Saturday, June 29, 2013

Sermon for the 1st Mass of Revd Clare Welham, St Matthew's Cainscross, 30th June 2013

Almighty and everlasting God,
by whose Spirit the whole body of the Church
is governed and sanctified:
hear our prayer which we offer for all your faithful people,
that in their vocation and ministry
they may serve you in holiness and truth
to the glory of your name;
through our Lord and Saviour Jesus Christ,

Clare prayed these words earlier, on behalf of each one of us...
They come from the Collect - that prayer that gathers all our different needs, longings and joys into a sort of basket of prayer which the President then offers to God as we begin to change our way of being, from the disparate individuals that arrived in church into a congregation, gathered with the common purpose of worship.
And today Clare prays the Collect for the 1st time – for, as a priest, she carries the Church's authority to preside at the Eucharist, to take the jumbled mess, the tangled threads of our lives and to offer them to God in this service that is both a celebration meal and a process of transformation.
We are all so full of joy and excitement at her priesting.
That wonderful service in our Cathedral yesterday, in which 8 men and women were ordained by God's Church to preside, to reconcile and to bless will surely leave all of us on a high for some time to come...
And here, in the church which is her spiritual home for now we are, quite simply, delighted for Clare. Not just A new priest but OUR new priest, someone whom we love, called to live out her ministry of prayer and preaching, of presiding, reconciliation and blessing HERE in THIS place.
That is a huge and wonderful gift to us – for which, I hope, we are properly thankful.

But – it would be a real shame if, in this weekend when we celebrate the ordination of new priests and deacons, we went home with the idea that vocation and ministry are just for the holy few.
Vocation”, of course, means “Calling”......and it does not matter who you are, what your unique blend of gifts, strengths and weaknesses might be...It doesn't matter whether you have a firm sense of the presence of God, or are completely bemused by watching otherwise intelligent people sign their lives away to something that seems to you an extraordinary are nonetheless called to something.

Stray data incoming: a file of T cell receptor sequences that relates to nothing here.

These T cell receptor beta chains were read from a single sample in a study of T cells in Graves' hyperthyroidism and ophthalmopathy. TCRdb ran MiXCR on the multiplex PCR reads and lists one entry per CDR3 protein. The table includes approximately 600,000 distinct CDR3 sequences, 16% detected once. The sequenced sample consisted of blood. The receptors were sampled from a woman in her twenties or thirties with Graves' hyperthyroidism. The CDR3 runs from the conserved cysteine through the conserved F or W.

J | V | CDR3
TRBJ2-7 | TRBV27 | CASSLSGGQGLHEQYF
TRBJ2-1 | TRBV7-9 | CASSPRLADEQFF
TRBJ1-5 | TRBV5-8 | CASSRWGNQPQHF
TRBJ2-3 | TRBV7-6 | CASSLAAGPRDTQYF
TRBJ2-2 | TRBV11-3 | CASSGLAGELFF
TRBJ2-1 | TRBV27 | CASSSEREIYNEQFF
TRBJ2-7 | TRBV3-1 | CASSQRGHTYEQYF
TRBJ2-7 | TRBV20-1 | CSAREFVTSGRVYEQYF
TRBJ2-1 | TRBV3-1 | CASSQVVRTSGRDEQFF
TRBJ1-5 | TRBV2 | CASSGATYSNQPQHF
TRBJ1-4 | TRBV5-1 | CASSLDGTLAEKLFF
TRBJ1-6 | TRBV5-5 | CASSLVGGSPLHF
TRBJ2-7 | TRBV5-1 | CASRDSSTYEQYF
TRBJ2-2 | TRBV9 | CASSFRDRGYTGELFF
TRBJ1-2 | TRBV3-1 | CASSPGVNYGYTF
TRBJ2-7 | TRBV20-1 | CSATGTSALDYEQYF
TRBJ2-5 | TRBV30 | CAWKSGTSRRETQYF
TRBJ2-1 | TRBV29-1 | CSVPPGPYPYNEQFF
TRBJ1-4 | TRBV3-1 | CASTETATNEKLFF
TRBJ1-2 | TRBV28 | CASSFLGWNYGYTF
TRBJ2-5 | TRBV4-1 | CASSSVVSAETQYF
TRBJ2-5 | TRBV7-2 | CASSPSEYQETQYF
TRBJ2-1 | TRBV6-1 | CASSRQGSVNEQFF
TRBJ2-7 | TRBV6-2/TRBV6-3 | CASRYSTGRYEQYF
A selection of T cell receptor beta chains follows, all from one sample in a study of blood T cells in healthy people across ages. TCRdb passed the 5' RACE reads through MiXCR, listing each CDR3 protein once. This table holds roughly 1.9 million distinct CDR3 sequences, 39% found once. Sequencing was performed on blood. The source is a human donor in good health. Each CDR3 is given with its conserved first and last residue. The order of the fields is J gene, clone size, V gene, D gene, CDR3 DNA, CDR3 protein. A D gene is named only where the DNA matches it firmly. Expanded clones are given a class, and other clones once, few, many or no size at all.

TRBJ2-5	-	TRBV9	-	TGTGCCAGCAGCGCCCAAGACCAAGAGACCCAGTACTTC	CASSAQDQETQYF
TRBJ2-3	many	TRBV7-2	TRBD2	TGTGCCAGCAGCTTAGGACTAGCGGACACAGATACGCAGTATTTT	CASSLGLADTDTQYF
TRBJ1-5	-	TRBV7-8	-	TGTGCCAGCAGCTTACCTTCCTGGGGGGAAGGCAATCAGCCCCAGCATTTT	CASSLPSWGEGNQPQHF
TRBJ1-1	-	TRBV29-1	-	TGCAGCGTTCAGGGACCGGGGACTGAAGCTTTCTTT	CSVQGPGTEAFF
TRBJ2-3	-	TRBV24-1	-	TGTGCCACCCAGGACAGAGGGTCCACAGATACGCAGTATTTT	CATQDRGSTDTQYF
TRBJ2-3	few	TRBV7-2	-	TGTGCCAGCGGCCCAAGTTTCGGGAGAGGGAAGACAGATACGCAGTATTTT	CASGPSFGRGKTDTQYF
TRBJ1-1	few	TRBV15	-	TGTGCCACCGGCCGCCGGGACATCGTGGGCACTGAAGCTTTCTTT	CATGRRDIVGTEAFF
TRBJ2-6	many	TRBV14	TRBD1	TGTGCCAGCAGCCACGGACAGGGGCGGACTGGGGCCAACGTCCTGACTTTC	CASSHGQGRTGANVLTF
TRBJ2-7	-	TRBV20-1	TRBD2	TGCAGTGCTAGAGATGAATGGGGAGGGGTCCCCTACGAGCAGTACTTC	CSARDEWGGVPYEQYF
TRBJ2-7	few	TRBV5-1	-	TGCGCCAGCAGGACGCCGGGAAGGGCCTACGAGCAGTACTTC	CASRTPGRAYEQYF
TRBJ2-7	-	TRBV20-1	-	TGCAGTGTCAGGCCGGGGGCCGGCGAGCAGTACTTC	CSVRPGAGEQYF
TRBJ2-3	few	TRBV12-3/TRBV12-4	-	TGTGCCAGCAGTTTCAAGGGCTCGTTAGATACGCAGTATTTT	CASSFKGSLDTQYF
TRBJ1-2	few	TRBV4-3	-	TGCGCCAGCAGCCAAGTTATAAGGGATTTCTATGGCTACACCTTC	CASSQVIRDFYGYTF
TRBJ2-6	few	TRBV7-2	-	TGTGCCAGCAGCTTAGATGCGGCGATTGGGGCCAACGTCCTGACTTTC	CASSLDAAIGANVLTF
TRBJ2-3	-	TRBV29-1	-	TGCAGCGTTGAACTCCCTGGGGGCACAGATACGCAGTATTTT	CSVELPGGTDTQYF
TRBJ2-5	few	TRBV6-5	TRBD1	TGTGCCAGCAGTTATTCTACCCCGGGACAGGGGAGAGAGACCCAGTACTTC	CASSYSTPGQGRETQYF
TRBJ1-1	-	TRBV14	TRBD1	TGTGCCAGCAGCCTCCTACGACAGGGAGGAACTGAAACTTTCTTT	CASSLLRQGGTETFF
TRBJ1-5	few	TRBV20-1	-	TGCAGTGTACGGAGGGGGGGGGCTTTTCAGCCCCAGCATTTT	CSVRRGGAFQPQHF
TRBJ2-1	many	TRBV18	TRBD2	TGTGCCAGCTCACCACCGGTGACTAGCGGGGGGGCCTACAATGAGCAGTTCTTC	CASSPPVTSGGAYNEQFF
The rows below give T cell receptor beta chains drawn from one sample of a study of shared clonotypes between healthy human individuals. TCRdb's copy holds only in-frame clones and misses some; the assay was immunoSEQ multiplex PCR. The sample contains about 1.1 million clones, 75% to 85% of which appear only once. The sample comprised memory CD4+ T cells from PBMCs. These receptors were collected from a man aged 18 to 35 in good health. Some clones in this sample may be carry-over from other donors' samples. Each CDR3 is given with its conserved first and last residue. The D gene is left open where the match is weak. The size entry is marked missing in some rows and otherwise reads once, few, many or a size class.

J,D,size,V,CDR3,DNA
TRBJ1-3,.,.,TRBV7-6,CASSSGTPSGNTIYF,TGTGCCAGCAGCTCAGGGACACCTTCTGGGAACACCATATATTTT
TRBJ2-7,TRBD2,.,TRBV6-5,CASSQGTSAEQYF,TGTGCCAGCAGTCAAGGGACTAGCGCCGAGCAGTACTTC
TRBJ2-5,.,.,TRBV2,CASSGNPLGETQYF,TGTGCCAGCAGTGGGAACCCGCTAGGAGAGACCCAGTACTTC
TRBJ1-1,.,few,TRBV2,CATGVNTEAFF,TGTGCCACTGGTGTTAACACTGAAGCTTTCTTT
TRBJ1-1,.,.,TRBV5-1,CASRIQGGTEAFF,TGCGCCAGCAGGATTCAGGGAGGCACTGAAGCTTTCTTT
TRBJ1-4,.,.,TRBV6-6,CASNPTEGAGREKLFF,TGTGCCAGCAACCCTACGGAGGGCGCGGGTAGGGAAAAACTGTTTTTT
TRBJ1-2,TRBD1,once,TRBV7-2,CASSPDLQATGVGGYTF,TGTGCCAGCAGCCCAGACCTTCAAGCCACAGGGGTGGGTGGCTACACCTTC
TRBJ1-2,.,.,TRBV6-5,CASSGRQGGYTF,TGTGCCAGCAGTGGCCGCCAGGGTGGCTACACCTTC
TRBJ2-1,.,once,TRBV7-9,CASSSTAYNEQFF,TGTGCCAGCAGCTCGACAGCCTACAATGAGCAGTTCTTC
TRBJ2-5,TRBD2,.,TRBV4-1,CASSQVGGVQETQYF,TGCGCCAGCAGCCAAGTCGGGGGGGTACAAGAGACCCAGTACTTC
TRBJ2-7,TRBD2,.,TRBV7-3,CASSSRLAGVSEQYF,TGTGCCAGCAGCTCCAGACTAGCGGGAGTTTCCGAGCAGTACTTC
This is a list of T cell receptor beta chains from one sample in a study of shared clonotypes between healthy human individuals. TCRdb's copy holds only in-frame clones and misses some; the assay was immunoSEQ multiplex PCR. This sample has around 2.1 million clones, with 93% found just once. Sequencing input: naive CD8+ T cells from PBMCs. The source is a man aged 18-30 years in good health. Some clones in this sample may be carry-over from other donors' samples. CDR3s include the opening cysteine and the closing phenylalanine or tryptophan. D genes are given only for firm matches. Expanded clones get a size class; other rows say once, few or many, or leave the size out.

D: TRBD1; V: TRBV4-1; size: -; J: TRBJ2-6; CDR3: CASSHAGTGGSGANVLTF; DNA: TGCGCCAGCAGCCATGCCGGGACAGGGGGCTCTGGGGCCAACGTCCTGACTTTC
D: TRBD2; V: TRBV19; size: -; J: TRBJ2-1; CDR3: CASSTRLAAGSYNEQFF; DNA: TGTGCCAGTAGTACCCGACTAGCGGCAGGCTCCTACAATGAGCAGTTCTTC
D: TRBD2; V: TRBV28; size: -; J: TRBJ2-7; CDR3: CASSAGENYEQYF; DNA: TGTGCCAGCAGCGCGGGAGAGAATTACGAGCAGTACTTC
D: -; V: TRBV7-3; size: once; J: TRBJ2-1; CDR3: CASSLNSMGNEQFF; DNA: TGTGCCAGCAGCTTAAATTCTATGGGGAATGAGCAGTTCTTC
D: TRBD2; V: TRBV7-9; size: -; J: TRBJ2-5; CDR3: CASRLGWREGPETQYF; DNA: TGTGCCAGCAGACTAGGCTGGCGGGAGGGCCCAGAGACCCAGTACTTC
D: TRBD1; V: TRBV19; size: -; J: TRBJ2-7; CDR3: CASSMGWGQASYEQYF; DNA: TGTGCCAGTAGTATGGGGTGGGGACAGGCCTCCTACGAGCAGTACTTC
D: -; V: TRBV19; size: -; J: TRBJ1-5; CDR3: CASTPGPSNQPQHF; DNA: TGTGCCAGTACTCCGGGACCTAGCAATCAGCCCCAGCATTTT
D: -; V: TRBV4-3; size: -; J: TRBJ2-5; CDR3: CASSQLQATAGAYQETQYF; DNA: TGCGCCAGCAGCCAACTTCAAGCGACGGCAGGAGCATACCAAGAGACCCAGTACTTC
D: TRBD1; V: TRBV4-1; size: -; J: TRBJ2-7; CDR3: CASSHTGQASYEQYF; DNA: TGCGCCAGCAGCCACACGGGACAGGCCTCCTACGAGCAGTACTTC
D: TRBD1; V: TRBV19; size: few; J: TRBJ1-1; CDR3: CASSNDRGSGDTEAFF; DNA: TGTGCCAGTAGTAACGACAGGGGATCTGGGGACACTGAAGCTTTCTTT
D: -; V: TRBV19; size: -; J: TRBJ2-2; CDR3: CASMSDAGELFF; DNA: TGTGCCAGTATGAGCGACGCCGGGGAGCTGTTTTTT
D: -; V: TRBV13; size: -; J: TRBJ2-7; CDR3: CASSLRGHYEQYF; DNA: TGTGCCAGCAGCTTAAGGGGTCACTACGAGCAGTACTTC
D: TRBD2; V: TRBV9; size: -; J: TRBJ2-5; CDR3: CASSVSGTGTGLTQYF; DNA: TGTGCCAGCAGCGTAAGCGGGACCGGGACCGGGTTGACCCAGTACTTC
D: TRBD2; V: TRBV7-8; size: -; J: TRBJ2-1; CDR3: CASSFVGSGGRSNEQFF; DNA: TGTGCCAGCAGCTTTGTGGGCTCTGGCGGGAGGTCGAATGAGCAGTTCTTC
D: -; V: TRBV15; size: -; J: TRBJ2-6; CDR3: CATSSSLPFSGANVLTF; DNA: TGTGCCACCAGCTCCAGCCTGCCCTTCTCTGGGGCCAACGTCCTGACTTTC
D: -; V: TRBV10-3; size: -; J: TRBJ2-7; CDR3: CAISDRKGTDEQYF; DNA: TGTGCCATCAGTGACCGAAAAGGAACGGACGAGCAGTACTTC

Vocation, said someone far wiser than I, is the place where your gifts and the worlds needs meet.

And, of course, the world has many many needs.

Yes – it needs priests and deacons....but it needs teachers, doctors, and nurses too.
It needs musicians and painters, architects and actors, writers and sculptors.
And for the most part we've been good at recognising that sort of calling.

But, you know, your vocation may not actually be realised in your daily work.
It's an added bonus when it is – but it may be that there is something quite different which lies at the heart of what makes you YOU...something that brings you to life in a deeper way...and that nobody has ever turned into a job at all.
It may be two things – carer and writer – teacher and musician...or even three – priest, wife, mother
Those are all equal vocations – I wonder when we got hold of the idea that for something to be truly valuable to God, or to God's world, it needed to be a full-time occupation – ideally with a salary?
If you pause to think, you'll realise that it's far FAR wider.

There are those with a vocation to listen...those with a vocation to make houses into homes...those with a vocation to turn a patch of scrubby ground into a productive, even a beautiful garden.
There are those with a vocation to parent or grand-parent...and, if you're old enough to remember seeing “Chariots of Fire” in the 80s you might remember the runner Eric Liddell saying “God made me FAST and when I run I feel his pleasure”
Vocation may be public and obvious, or hidden, behind the scenes.
You may always have known what it is – or you may not yet be certain.
Vocation is, I would say, what you are left with when you take away all the “oughts” and “shoulds”...
It's the thing you keep coming back to, that will never quite leave you alone.
It won't always feel “good” - but it will always feel true...something that you just HAVE to do in order to be truly yourself, something that helps you to be fully alive